Who Do You Think You Are? review: Jack Whitehall unearthing his ancestor’s fascist history was a missed opportunity

The comic (with dad in tow) was appropriately embarrassed, but avoided deeper introspection

Adam White
Monday 05 August 2019 19:58 BST
Jack and Michael Whitehall discover an unpopular ancestor in latest Who Do You Think You Are?

“When I heard we were coming to Wales, I was excited that maybe there’d be a revelation in my family history like, I don’t know, one of my ancestors was a Welsh miner or something like that,” explains ubiquitous posh comic Jack Whitehall in one of the funnier moments of his episode of Who Do You Think You Are? (BBC One). “But no, turns out: massive Tory.”

The great genius of Who Do You Think You Are? is typically the unearthing of historical information that rewires our notions of famous faces. Think Danny Dyer’s ties to royalty, or that Jerry Springer, pioneer of exploitation television, descended from poverty, Jewish refugees and victims of the Holocaust. But there’s also something very funny about a celebrity discovering their familial history is exactly what they, and us at home, expect it to be. Because of course Jack Whitehall is descended from anti-democratic Conservative Party members determined to squash working-class rights.

He at least reacts appropriately for the most part. Alongside his father Michael, together the first duo to headline their own Who Do You Think You Are? episode, Whitehall appears deeply embarrassed throughout much of his hour, confronted with evidence that his great-great-great-great grandfather was involved in what he calls “pioneering scumbaggery”. His voice, usually high and plummy, becomes softer and almost hushed, with every revelation resulting in what looks like a full-body sigh.

It materialised that the pair’s ancestor Thomas Jones Phillips was part of a Conservative movement to prevent the working classes from earning the right to vote, and had played a pivotal role in hunting down the leaders of the Chartist uprising determined to spread democracy through early Victorian Wales. They would later be exiled to Australia, while Phillips would go on to further riches.

The episode's other revelations were equally repugnant. Whitehall’s quest for the origins of his familial wealth resulted in the discovery of a rich businessman who had adopted his great-grandfather after the deaths of his own parents – his father in a “pony and trap” accident, and then his mother after “dying by grief”. This, as with all vague historical statements on the long-running BBC show, was determined to be a euphemism.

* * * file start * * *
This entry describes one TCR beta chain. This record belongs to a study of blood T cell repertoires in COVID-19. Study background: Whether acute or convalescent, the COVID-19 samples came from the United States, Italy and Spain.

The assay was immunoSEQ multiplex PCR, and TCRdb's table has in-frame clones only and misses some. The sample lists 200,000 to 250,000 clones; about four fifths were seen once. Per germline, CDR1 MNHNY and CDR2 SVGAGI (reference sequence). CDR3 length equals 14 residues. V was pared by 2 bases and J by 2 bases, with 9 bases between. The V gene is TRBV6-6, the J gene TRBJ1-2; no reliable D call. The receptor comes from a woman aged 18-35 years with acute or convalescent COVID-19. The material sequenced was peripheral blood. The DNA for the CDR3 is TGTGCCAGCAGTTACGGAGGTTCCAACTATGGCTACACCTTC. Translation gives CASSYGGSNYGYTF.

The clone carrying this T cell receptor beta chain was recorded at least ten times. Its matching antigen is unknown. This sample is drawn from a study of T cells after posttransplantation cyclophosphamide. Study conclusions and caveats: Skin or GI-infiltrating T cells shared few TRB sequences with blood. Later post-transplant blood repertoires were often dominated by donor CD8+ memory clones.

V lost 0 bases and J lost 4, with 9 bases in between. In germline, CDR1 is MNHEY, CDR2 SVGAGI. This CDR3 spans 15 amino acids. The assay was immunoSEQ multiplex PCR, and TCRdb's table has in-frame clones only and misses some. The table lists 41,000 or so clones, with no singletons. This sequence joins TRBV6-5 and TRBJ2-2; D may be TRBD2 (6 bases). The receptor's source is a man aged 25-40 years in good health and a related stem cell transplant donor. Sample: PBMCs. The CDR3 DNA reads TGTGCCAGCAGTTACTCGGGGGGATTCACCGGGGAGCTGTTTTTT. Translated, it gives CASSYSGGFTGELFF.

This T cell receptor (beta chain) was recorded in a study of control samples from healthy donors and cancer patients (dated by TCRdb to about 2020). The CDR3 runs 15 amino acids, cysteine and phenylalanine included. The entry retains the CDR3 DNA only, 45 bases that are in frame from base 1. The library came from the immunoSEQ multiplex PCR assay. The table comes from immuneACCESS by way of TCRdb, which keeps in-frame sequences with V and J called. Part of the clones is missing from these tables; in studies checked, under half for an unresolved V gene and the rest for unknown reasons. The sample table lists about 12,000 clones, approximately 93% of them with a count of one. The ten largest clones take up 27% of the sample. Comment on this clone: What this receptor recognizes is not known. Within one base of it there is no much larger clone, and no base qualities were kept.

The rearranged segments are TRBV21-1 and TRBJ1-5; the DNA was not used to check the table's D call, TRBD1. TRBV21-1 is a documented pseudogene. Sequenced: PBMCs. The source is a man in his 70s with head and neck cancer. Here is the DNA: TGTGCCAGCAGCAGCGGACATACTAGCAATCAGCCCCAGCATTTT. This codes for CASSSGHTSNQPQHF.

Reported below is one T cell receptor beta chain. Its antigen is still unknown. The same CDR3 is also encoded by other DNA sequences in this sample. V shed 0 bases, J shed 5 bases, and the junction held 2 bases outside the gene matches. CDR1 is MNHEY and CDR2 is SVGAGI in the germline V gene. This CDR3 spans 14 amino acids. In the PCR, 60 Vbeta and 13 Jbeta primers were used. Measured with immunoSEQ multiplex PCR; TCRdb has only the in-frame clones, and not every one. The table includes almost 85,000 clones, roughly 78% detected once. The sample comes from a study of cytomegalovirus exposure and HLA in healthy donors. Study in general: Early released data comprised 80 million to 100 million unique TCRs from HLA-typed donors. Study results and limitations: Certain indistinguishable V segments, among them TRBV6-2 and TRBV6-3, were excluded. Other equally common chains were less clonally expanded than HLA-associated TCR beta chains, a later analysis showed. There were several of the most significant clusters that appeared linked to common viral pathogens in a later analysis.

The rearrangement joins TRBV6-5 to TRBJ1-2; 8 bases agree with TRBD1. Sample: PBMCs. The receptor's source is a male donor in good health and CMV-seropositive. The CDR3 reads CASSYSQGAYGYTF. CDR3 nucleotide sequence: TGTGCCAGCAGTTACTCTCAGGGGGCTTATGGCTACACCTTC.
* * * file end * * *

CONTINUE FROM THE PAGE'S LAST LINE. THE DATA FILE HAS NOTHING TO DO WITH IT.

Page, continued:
In truth, Caroline Whitehall had been medically deemed a “lunatic”, after experiencing a psychological breakdown stemming from what is today recognised as syphilis. Caroline’s philandering husband, his own death likely caused by syphilis rather than the ambiguous “pony and trap” accident, was believed to be the cause, expert Professor Hilary Marlin declaring: “Women were seen as the vulnerable victims of men’s sexual misbehaviour.”

But despite both Whitehall and his father reacting with appropriate sadness and embarrassment to the treatment of Caroline and the actions of Phillips, neither truly grapples with the latter. It's hard to say what the right way is to deal with the sins of your family history, but there is something vaguely distasteful about the episode’s closer, with Whitehall making a deadpan joke about wishing he had explored the history of his mother’s side of the family instead.

Considering the privilege Whitehall has been afforded in life, from his expensive public school education to his father’s involvement in showbiz (Michael was a theatrical agent who represented the likes of Judi Dench and Colin Firth), it would be more affecting to see him recognise how heavily his current success has been built, historically speaking, on the backs of the less fortunate. That even if neither he nor his father had actively attempted to diminish the opportunities of the working classes in recent history, they’re still benefiting from much of the same social disorder that his ancestors attempted to keep in place.

Often Who Do You Think You Are? is an important reminder of the tragedies of history. Other times, it works as proof that ultimately very little has changed.

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